Though the heat was oppressive on our first day hike, I was thrilled to see a diverse and thriving landscape so different from the Green Mountains. Though mountainous, the Vermont trees were replaced by cacti and succulents, and mountain ridges were orange with sediment. We parked our rental car at Tuscon Mountain Park and followed the Brown Mountain trail which led us over several small hills and ended at the Arizona-Sonora Desert Museum. The museum features incredible gardens with vegetation ranging from the brightly colored Yellowflower Indian Mallow to the pineapple-shaped flowers featured on the Arizona Barrel Cactus. The silhouettes of coral-shaped cacti in front of the afternoon sun reminded me of an underwater scene similar to the Hol Chan Marine Reserve in Belize.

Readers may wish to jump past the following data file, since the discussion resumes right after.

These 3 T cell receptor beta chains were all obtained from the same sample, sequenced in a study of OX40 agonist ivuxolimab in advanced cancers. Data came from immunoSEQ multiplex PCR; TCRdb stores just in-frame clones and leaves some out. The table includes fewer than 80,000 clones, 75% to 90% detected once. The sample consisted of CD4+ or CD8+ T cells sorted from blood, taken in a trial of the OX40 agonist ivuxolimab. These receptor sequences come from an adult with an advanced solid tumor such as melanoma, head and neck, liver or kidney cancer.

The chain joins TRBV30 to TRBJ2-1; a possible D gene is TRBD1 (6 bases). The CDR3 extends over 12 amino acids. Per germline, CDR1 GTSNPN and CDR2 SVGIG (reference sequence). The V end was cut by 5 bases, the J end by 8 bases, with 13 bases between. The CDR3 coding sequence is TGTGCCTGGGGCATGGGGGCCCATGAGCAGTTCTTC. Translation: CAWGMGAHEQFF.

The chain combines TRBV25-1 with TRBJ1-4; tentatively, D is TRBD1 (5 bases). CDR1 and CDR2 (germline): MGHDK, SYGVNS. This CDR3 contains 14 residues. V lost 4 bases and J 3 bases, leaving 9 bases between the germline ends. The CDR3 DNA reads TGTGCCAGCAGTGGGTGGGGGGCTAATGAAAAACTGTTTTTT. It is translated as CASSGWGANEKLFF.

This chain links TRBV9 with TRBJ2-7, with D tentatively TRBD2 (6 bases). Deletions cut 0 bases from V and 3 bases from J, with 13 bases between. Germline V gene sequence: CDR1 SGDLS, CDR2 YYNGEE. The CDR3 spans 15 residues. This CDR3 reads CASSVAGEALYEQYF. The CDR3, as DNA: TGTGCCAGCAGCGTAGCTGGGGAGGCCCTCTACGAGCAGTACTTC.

We spent the second half of our adventure in the mountains of Sedona, an immaculately breathtaking town set in the valley of the red rock cliffs. The town is known for its spiritual energy that draws in people from the west coast. Though I found the number of palm-reading shops in this town a bit excessive, there was an energy and vibrancy to the area that will surely bring me back. The two of us explored the Airport Loop Trail, which brought us around the rocky bluffs in a moderate 3-mile hike. Settling in for the night, we settled into a wine bar in the center of town, Vino de Sedona, a small hole in the wall that featured live acoustic music and delicious bruschetta. Reminiscing on our hike from the day, I envisioned myself back on the edge of the canyon, from where I truly felt on top of the world.